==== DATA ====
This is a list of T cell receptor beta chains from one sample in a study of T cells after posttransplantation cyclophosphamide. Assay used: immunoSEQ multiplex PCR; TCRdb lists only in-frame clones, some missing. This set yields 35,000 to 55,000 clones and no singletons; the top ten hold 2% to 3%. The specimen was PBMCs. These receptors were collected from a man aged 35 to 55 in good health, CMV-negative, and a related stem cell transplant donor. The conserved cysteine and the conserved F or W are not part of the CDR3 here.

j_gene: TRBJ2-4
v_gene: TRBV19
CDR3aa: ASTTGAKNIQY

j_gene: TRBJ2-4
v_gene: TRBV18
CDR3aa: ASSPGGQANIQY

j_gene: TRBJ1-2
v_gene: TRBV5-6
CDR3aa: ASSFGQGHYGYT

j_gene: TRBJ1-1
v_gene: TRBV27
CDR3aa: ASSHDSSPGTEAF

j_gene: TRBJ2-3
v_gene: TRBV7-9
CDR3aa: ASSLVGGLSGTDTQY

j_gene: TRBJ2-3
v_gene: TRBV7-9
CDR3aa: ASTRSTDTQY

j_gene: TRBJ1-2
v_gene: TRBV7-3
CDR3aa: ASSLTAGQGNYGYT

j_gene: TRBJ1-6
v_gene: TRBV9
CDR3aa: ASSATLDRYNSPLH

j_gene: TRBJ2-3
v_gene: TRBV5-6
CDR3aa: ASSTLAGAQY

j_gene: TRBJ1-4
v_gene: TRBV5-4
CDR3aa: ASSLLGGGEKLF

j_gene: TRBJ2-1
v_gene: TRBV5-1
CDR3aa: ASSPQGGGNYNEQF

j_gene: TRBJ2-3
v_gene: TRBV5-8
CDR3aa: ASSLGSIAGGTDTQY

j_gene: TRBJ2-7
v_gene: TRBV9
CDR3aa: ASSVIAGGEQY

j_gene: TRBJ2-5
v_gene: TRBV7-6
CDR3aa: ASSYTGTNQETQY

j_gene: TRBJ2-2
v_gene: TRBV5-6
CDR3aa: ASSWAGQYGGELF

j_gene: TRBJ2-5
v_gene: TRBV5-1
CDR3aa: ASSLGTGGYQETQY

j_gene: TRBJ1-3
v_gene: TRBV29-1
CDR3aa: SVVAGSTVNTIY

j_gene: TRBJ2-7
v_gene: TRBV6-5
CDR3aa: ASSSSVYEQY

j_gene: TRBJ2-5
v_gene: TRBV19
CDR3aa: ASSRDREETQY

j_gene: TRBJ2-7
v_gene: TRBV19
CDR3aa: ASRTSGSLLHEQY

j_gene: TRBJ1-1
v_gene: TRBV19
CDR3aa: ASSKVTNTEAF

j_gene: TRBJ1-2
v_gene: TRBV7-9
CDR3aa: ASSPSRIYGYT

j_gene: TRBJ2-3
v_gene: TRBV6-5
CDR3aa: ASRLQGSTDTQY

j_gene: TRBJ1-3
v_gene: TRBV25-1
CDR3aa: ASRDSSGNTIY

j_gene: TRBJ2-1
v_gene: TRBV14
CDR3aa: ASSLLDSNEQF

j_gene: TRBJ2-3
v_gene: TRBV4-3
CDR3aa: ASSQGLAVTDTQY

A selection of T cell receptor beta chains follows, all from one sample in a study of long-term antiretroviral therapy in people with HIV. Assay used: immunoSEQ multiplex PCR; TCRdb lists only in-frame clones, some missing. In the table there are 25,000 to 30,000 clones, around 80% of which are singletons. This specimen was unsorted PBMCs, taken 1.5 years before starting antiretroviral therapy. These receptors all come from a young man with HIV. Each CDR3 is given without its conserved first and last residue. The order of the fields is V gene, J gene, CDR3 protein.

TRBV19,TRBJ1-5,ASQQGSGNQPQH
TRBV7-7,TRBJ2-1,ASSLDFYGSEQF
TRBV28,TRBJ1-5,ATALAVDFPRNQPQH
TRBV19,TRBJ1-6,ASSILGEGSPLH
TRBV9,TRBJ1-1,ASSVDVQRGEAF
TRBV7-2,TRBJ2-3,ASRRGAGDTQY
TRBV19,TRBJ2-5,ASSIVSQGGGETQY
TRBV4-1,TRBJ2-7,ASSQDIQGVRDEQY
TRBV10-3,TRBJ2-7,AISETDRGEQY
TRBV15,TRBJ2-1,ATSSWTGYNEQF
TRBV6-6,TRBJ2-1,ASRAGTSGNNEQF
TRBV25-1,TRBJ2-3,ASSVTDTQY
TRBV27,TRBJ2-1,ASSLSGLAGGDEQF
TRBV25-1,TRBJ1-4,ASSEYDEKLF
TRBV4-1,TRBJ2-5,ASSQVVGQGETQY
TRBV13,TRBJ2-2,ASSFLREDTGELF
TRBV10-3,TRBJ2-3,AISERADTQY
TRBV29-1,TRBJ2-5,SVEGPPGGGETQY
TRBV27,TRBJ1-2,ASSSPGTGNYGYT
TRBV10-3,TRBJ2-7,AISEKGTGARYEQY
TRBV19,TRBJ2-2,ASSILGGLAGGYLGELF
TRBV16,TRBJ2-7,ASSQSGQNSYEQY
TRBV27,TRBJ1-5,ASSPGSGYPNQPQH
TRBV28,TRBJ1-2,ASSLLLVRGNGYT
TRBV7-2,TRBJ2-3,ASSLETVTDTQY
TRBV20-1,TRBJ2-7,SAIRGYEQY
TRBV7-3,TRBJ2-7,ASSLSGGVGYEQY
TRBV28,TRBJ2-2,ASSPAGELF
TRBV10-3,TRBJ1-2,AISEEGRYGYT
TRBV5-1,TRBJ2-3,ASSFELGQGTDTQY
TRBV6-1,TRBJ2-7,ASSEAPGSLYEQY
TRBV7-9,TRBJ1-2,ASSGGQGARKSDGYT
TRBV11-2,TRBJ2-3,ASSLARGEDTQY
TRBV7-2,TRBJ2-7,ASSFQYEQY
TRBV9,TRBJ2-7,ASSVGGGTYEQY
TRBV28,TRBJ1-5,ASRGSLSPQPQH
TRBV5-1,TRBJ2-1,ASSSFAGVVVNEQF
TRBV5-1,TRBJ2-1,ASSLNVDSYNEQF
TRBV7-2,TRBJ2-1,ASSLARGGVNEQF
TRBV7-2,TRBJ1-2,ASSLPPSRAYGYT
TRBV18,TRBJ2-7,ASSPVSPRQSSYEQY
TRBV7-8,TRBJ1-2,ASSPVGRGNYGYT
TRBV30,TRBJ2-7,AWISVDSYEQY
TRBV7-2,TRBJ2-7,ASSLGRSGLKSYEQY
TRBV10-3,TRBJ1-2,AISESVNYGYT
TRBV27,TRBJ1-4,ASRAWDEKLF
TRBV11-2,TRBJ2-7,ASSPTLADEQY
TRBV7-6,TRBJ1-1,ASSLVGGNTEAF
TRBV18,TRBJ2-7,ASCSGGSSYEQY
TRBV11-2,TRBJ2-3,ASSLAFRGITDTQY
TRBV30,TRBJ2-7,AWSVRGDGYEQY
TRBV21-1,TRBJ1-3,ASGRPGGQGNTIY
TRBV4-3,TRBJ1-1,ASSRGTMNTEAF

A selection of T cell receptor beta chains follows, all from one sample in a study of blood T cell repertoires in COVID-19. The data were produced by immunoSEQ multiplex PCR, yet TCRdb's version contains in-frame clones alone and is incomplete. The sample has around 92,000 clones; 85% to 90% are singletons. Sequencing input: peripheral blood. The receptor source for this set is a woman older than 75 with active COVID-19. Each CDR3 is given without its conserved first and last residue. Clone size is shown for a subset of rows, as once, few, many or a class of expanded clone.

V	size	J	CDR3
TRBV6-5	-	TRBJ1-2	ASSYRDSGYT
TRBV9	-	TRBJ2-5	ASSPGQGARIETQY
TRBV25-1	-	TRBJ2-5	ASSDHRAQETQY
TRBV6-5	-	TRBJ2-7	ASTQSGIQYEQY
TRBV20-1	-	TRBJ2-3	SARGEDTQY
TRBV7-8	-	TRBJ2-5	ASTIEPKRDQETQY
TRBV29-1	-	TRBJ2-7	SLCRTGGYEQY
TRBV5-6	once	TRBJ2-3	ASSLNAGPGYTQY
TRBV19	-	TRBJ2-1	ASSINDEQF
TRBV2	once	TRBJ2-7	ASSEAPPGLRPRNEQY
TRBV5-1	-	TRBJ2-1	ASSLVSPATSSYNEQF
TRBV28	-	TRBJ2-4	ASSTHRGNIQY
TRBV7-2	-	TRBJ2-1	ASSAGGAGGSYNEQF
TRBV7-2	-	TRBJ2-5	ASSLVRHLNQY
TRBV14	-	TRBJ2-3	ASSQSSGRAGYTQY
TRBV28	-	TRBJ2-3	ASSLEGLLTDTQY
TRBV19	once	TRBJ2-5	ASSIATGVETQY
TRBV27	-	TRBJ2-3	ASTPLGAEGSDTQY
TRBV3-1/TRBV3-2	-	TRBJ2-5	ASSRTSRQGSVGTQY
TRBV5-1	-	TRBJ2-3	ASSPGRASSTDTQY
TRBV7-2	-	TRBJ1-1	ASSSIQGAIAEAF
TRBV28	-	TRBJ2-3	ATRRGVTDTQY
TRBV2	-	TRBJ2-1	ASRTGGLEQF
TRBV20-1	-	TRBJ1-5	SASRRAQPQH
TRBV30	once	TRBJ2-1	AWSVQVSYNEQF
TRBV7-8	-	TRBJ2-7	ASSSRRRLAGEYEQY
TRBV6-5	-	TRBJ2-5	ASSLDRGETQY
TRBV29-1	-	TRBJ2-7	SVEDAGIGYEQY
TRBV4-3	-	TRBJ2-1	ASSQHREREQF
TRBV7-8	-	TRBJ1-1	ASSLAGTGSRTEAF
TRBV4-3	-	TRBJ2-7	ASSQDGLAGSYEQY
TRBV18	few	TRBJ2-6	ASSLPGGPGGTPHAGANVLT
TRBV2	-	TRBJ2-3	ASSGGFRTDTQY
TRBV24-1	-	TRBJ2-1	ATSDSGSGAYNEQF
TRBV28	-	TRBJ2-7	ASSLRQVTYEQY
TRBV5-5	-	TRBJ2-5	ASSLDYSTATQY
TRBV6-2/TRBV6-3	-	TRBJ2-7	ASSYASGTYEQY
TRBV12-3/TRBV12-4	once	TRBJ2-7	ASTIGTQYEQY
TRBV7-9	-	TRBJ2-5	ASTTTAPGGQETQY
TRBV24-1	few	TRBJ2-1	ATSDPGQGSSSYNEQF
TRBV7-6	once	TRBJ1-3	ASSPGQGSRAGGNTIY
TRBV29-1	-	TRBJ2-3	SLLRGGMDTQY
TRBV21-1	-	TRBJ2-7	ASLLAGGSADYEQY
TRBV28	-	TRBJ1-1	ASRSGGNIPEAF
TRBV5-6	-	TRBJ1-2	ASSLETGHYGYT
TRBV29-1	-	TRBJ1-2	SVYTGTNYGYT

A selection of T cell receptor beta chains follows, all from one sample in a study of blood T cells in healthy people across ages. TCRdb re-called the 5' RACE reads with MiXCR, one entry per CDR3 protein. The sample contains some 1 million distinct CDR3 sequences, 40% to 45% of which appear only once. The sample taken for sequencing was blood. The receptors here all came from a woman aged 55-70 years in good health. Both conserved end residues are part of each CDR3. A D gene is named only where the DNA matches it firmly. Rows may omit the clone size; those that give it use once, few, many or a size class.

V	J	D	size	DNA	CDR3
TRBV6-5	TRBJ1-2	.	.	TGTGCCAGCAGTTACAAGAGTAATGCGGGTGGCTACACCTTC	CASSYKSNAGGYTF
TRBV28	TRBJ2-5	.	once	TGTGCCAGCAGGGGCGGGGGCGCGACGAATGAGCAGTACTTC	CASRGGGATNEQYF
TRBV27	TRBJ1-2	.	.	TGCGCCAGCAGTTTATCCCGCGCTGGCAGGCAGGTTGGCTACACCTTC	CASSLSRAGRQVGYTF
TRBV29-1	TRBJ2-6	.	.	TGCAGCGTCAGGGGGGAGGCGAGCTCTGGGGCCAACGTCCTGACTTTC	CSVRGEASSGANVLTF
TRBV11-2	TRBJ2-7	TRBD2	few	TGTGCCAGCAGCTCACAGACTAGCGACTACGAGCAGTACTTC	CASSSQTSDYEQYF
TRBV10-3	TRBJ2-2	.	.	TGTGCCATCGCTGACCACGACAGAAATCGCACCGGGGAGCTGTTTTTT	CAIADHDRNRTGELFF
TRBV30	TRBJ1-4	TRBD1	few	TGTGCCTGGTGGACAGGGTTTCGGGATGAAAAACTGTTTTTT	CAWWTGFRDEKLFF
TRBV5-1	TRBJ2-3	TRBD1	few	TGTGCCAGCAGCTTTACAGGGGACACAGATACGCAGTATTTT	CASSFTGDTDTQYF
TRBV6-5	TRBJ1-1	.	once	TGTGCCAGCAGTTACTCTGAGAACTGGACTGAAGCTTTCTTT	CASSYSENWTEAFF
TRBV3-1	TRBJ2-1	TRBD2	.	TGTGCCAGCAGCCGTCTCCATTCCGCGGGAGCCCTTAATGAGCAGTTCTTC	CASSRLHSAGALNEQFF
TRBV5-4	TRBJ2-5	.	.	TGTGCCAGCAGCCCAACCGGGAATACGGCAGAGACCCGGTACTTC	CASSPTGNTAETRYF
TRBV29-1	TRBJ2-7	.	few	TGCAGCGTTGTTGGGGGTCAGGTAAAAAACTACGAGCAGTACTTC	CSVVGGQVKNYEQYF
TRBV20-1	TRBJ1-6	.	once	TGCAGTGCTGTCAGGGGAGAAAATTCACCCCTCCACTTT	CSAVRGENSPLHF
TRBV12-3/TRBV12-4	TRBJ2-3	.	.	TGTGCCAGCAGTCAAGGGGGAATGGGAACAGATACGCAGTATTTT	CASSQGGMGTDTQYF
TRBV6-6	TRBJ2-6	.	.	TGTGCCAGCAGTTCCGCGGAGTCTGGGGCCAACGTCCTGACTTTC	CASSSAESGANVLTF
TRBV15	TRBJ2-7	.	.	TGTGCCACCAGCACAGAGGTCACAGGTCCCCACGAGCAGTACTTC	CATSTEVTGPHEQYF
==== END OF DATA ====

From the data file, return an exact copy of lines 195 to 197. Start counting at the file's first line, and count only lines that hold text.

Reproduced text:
TRBV29-1	TRBJ2-7	.	few	TGCAGCGTTGTTGGGGGTCAGGTAAAAAACTACGAGCAGTACTTC	CSVVGGQVKNYEQYF
TRBV20-1	TRBJ1-6	.	once	TGCAGTGCTGTCAGGGGAGAAAATTCACCCCTCCACTTT	CSAVRGENSPLHF
TRBV12-3/TRBV12-4	TRBJ2-3	.	.	TGTGCCAGCAGTCAAGGGGGAATGGGAACAGATACGCAGTATTTT	CASSQGGMGTDTQYF